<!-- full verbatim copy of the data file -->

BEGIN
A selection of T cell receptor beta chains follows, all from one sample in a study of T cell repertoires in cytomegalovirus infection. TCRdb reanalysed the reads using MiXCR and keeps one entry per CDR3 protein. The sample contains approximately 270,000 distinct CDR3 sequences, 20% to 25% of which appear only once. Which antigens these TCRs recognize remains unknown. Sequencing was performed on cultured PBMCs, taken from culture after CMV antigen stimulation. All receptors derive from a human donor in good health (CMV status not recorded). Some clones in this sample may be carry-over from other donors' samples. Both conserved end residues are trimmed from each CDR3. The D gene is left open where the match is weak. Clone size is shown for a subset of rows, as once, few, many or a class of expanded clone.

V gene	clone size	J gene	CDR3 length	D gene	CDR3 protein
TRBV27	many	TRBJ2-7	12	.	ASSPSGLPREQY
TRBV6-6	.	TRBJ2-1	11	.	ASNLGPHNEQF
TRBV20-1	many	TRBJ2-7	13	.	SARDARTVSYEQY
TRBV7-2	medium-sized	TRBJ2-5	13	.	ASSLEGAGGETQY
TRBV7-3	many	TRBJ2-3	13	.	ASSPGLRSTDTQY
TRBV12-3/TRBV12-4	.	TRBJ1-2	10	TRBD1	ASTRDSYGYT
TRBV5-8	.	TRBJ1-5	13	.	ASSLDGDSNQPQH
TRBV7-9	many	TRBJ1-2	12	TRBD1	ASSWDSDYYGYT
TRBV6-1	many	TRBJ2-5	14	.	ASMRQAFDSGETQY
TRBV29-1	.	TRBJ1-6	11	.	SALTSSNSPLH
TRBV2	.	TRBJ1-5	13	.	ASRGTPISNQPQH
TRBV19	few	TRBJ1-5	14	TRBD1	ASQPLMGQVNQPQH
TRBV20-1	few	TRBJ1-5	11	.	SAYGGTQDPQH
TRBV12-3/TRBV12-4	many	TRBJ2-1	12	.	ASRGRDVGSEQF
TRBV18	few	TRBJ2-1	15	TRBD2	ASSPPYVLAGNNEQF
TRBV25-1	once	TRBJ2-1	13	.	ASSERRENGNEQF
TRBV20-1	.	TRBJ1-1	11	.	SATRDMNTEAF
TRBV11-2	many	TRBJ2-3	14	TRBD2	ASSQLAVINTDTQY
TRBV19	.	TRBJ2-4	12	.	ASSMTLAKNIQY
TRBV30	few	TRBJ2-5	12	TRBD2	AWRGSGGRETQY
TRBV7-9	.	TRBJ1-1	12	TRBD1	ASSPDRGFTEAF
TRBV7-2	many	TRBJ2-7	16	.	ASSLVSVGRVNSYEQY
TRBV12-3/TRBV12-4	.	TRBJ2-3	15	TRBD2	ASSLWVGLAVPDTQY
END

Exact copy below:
A selection of T cell receptor beta chains follows, all from one sample in a study of T cell repertoires in cytomegalovirus infection. TCRdb reanalysed the reads using MiXCR and keeps one entry per CDR3 protein. The sample contains approximately 270,000 distinct CDR3 sequences, 20% to 25% of which appear only once. Which antigens these TCRs recognize remains unknown. Sequencing was performed on cultured PBMCs, taken from culture after CMV antigen stimulation. All receptors derive from a human donor in good health (CMV status not recorded). Some clones in this sample may be carry-over from other donors' samples. Both conserved end residues are trimmed from each CDR3. The D gene is left open where the match is weak. Clone size is shown for a subset of rows, as once, few, many or a class of expanded clone.

V gene	clone size	J gene	CDR3 length	D gene	CDR3 protein
TRBV27	many	TRBJ2-7	12	.	ASSPSGLPREQY
TRBV6-6	.	TRBJ2-1	11	.	ASNLGPHNEQF
TRBV20-1	many	TRBJ2-7	13	.	SARDARTVSYEQY
TRBV7-2	medium-sized	TRBJ2-5	13	.	ASSLEGAGGETQY
TRBV7-3	many	TRBJ2-3	13	.	ASSPGLRSTDTQY
TRBV12-3/TRBV12-4	.	TRBJ1-2	10	TRBD1	ASTRDSYGYT
TRBV5-8	.	TRBJ1-5	13	.	ASSLDGDSNQPQH
TRBV7-9	many	TRBJ1-2	12	TRBD1	ASSWDSDYYGYT
TRBV6-1	many	TRBJ2-5	14	.	ASMRQAFDSGETQY
TRBV29-1	.	TRBJ1-6	11	.	SALTSSNSPLH
TRBV2	.	TRBJ1-5	13	.	ASRGTPISNQPQH
TRBV19	few	TRBJ1-5	14	TRBD1	ASQPLMGQVNQPQH
TRBV20-1	few	TRBJ1-5	11	.	SAYGGTQDPQH
TRBV12-3/TRBV12-4	many	TRBJ2-1	12	.	ASRGRDVGSEQF
TRBV18	few	TRBJ2-1	15	TRBD2	ASSPPYVLAGNNEQF
TRBV25-1	once	TRBJ2-1	13	.	ASSERRENGNEQF
TRBV20-1	.	TRBJ1-1	11	.	SATRDMNTEAF
TRBV11-2	many	TRBJ2-3	14	TRBD2	ASSQLAVINTDTQY
TRBV19	.	TRBJ2-4	12	.	ASSMTLAKNIQY
TRBV30	few	TRBJ2-5	12	TRBD2	AWRGSGGRETQY
TRBV7-9	.	TRBJ1-1	12	TRBD1	ASSPDRGFTEAF
TRBV7-2	many	TRBJ2-7	16	.	ASSLVSVGRVNSYEQY
TRBV12-3/TRBV12-4	.	TRBJ2-3	15	TRBD2	ASSLWVGLAVPDTQY